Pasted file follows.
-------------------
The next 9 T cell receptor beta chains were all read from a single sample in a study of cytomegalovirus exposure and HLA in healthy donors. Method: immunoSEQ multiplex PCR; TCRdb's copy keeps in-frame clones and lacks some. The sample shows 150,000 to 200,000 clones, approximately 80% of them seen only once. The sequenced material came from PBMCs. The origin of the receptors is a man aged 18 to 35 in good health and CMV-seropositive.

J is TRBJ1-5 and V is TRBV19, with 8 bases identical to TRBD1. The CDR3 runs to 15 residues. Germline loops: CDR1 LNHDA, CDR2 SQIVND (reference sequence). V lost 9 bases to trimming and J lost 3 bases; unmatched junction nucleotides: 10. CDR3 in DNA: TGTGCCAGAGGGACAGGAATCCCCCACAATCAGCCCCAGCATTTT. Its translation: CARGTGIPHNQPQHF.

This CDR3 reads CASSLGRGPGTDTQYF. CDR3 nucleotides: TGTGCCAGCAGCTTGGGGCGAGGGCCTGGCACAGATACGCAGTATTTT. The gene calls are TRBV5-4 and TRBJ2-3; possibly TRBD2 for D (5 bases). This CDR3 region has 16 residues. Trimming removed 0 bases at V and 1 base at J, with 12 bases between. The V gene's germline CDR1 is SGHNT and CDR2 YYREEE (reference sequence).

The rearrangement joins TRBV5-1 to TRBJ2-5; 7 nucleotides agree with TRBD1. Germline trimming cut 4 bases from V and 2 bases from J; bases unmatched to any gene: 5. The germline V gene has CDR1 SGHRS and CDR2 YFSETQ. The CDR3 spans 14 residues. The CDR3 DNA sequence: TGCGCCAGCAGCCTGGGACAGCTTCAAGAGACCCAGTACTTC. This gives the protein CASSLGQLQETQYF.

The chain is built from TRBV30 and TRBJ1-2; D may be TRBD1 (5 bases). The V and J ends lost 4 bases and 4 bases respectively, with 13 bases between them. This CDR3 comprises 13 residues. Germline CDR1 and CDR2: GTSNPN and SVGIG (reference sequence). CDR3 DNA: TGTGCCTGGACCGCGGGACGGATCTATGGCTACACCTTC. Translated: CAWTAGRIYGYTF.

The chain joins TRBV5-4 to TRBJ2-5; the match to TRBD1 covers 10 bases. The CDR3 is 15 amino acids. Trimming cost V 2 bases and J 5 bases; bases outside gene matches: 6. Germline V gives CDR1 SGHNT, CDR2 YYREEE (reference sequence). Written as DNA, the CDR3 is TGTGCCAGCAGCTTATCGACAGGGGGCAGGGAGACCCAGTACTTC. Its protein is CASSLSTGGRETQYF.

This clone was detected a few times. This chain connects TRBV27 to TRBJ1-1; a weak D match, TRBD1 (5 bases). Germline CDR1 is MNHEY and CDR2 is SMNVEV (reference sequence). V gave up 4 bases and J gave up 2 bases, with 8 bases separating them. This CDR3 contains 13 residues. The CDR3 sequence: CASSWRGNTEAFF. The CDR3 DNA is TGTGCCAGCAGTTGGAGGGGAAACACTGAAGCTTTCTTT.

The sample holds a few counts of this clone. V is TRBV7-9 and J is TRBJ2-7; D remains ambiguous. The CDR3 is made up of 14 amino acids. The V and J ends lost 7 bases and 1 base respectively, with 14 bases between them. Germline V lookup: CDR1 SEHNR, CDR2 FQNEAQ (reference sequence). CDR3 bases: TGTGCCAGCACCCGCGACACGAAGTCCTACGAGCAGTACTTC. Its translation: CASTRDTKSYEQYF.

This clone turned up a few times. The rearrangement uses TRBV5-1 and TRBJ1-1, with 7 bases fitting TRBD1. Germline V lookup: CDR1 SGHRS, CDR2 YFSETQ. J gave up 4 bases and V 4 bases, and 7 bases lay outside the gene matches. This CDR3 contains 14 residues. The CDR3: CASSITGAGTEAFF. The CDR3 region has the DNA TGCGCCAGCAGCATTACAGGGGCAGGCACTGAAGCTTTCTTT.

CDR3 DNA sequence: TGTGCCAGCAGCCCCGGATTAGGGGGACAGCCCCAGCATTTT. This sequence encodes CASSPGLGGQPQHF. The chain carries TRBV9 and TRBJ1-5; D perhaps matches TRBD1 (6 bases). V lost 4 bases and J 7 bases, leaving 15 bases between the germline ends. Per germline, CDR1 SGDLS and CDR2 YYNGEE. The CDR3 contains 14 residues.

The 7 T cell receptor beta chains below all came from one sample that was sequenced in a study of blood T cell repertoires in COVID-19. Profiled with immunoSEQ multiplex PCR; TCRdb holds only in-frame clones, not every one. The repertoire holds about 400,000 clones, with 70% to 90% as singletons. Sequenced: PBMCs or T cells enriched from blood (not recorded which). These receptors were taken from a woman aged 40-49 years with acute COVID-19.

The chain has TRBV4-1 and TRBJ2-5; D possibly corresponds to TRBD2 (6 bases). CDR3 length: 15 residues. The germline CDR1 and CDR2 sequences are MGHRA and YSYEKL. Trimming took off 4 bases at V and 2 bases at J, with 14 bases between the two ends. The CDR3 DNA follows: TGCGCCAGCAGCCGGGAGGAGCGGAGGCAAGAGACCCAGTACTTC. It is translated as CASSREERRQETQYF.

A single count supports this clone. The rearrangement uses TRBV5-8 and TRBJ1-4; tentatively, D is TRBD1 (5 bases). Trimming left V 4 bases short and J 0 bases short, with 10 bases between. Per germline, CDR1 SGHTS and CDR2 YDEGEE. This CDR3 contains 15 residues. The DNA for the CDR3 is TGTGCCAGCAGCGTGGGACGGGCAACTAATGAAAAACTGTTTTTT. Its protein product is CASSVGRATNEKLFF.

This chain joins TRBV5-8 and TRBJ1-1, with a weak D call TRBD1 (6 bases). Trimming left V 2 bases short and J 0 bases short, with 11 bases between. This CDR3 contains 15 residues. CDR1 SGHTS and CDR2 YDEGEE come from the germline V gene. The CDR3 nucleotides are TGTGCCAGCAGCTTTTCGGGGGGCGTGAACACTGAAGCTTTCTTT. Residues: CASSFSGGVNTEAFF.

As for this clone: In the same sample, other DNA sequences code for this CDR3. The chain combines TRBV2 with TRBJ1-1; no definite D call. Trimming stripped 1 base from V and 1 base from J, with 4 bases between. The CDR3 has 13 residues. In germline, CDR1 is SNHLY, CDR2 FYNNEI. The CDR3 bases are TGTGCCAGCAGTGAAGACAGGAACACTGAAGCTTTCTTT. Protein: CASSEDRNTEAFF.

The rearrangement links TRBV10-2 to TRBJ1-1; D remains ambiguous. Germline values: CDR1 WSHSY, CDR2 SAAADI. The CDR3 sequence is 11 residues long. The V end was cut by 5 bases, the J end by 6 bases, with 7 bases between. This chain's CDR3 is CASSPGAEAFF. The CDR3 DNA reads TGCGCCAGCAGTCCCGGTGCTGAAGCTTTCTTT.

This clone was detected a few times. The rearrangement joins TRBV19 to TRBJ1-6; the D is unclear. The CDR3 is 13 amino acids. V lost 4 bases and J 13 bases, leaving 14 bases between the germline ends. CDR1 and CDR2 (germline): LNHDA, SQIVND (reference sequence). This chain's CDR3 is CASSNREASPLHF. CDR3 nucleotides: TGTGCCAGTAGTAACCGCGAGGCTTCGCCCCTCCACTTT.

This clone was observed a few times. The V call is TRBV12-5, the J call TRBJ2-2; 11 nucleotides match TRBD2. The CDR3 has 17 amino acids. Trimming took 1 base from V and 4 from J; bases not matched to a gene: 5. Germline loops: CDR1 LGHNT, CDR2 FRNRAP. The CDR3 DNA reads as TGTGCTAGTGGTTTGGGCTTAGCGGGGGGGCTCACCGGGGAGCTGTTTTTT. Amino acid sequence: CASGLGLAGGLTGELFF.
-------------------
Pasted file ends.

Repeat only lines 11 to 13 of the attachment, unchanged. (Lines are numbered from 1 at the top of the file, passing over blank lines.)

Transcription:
The 7 T cell receptor beta chains below all came from one sample that was sequenced in a study of blood T cell repertoires in COVID-19. Profiled with immunoSEQ multiplex PCR; TCRdb holds only in-frame clones, not every one. The repertoire holds about 400,000 clones, with 70% to 90% as singletons. Sequenced: PBMCs or T cells enriched from blood (not recorded which). These receptors were taken from a woman aged 40-49 years with acute COVID-19.

The chain has TRBV4-1 and TRBJ2-5; D possibly corresponds to TRBD2 (6 bases). CDR3 length: 15 residues. The germline CDR1 and CDR2 sequences are MGHRA and YSYEKL. Trimming took off 4 bases at V and 2 bases at J, with 14 bases between the two ends. The CDR3 DNA follows: TGCGCCAGCAGCCGGGAGGAGCGGAGGCAAGAGACCCAGTACTTC. It is translated as CASSREERRQETQYF.

A single count supports this clone. The rearrangement uses TRBV5-8 and TRBJ1-4; tentatively, D is TRBD1 (5 bases). Trimming left V 4 bases short and J 0 bases short, with 10 bases between. Per germline, CDR1 SGHTS and CDR2 YDEGEE. This CDR3 contains 15 residues. The DNA for the CDR3 is TGTGCCAGCAGCGTGGGACGGGCAACTAATGAAAAACTGTTTTTT. Its protein product is CASSVGRATNEKLFF.